Cisco, Intel, Microsoft and other organizations that are starting to use smart building technology realize that they can be more efficient with their facilities, especially when it comes to energy. Office buildings, hotels, stores, schools, hospitals, malls and other such commercial structures are responsible for up to 40 percent of the world’s total energy consumption. In the U.S. alone, businesses spend about $100 billion on energy every year. As Microsoft’s Smith explains, “Buildings have been built and run the same way for the last 30 to 50 years. This isn’t a Microsoft problem. It’s an industry problem.”

The Market and the Myths

According to The Global Intelligent Building Automation Technologies Market Forecasts 2014 -2020 report, the market for intelligent building automation technologies is likely to increase as better tools and technologies are introduced. North America leads the intelligent building automation technologies market followed by the EMEA region. For those organizations that are still on the fence about the benefits of smart building technology, Environmental Leader debunked common myths that provide the basis for the fence sitting:

Myth 1: Smart building technologies are expensive. Smart building technology investments typically pay for themselves within one or two years by delivering energy savings and other operational efficiencies.

Myth 2: Smart buildings are only about energy. A smart building management system can do a number of things including detect potential equipment failure. Knowing the right time to repair or replace equipment extends machinery life, and reduces facility staff, operations and replacement costs.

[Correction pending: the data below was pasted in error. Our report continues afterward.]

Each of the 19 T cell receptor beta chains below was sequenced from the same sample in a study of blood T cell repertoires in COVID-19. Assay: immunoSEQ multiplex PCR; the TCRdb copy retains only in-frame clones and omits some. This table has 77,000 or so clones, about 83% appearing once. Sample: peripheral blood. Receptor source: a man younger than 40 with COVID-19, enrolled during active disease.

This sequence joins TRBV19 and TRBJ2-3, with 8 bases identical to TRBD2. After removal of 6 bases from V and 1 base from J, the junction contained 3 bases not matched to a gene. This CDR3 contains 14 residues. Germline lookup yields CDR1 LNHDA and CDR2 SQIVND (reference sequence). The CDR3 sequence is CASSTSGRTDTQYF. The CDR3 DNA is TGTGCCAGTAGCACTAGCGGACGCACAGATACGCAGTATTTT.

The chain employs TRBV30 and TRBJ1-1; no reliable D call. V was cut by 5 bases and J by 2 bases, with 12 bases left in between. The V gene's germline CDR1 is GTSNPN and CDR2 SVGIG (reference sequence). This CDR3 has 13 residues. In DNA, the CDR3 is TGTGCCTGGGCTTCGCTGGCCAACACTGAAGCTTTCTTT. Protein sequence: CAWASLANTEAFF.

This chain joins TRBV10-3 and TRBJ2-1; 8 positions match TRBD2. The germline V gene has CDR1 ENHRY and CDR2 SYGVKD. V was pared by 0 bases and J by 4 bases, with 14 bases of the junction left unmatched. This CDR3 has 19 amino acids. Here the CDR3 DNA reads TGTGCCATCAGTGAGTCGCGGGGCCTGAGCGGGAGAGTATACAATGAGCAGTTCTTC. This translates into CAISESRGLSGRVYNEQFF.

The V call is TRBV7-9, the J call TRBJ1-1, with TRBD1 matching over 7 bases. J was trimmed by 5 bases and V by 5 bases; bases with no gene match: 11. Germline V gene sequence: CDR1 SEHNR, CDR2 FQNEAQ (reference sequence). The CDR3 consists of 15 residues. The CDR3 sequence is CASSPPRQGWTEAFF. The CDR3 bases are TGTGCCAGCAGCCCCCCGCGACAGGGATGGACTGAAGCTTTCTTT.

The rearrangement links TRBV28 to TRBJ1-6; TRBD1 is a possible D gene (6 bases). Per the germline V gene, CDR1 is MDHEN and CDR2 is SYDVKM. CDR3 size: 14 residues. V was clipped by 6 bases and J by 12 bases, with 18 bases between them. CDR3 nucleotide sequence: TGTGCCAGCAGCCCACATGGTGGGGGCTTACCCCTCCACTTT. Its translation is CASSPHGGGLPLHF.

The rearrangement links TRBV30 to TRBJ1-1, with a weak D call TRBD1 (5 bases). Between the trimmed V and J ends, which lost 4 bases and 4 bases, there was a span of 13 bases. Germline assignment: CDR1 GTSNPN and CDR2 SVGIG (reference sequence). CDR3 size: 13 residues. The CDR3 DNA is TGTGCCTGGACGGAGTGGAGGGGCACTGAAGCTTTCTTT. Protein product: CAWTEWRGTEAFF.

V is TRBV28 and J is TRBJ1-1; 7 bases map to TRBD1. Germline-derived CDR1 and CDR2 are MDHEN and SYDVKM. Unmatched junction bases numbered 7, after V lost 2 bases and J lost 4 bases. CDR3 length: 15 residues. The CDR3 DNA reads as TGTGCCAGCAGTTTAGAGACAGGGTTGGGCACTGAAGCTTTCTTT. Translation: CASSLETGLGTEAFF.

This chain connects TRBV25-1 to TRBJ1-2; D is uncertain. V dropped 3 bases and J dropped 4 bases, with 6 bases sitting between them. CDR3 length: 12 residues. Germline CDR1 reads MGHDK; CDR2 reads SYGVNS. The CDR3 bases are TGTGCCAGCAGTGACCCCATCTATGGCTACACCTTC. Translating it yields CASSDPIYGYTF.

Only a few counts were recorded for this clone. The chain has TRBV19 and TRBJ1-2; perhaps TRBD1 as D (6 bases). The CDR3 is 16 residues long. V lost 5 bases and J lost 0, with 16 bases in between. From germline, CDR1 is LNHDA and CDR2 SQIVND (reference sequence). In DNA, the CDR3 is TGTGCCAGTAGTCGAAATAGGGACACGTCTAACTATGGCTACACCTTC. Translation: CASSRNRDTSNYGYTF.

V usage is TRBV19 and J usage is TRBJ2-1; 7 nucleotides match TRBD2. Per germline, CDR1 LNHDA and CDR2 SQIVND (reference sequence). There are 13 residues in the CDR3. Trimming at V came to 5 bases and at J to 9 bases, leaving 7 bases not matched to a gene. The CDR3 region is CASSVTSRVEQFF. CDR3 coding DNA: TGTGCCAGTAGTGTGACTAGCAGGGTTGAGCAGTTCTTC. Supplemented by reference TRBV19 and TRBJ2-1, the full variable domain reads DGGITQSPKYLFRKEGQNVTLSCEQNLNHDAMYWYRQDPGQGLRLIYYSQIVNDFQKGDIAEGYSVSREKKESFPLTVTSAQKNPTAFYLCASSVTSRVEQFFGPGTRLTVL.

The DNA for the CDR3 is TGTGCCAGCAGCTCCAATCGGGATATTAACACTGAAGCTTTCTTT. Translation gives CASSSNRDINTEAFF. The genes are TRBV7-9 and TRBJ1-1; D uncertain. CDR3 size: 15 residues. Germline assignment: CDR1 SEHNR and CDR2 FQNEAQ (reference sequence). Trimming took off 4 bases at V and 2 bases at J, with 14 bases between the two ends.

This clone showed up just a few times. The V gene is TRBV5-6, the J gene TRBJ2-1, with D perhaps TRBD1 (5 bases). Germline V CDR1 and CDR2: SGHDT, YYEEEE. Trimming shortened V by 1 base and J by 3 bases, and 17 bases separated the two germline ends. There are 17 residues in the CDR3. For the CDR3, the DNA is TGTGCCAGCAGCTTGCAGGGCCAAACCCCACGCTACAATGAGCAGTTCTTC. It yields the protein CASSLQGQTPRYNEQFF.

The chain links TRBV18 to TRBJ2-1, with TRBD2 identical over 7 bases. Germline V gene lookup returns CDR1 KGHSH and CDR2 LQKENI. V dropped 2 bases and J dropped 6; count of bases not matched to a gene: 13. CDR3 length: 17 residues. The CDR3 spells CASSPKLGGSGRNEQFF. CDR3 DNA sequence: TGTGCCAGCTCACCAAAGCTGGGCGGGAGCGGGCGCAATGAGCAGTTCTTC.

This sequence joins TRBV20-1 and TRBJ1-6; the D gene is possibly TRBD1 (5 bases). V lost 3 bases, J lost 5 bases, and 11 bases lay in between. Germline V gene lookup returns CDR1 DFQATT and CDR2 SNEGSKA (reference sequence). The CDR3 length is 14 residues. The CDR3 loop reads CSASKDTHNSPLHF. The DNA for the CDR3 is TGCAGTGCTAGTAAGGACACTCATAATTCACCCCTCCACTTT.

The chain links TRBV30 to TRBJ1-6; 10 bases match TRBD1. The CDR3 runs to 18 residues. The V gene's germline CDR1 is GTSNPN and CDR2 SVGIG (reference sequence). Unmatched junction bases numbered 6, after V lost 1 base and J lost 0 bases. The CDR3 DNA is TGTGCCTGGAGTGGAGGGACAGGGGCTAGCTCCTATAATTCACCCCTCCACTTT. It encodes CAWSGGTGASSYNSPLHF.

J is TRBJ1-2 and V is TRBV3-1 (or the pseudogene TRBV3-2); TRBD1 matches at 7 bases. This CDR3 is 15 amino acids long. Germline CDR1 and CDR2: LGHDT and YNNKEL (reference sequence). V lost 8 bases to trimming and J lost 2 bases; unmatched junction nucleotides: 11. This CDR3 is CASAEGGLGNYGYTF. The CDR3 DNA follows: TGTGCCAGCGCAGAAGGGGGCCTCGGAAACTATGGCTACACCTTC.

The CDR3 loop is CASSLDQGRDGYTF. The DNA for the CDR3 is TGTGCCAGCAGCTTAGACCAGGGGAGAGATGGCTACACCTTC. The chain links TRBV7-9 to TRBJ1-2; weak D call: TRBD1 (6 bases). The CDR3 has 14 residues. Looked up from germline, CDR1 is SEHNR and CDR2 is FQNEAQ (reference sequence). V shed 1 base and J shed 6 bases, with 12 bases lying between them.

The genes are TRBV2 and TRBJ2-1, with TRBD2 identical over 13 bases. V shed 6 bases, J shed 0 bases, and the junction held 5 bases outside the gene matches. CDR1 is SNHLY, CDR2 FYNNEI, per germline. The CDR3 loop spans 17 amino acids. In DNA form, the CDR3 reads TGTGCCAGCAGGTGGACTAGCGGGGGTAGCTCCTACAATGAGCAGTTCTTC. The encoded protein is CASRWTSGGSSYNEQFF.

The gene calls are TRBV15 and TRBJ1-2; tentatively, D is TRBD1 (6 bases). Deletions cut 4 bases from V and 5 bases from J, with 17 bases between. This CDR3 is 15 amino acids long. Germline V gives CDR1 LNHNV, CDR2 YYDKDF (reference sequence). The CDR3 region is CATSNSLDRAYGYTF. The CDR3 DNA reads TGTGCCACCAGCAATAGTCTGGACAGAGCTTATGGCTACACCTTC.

Myth 3: Smart buildings can only be new buildings. All types of buildings (whether residential or commercial) can be built or retrofitted to become highly automated and smart. Even very specialized facilities such as laboratories can be outfitted with smart building technologies.

Myth 4: Smart building technologies are not interoperable. In the past, building automation equipment and controls were designed as proprietary systems. However, affordable new technologies now make it possible to gather data from different systems produced by any manufacturer.

Myth 5: Smart systems don’t make a building more attractive to tenants. Anything that improves energy efficiency, reduces occupancy cost and improves productivity is valuable to tenants. The Cisco, Microsoft and Intel examples previously discussed provide evidence of the value.

Myth 6: Smart buildings are complicated to operate. Combined with a smart building management system, a smart building is often easier to operate and maintain than a building that lacks automated systems.


Ryan Lahti is the founder and managing principal of OrgLeader, LLC. Stay up to date on Ryan’s STEM-based organization tweets here: @ryanlahti

(Photo: BeoLink Local Scenes, Flickr)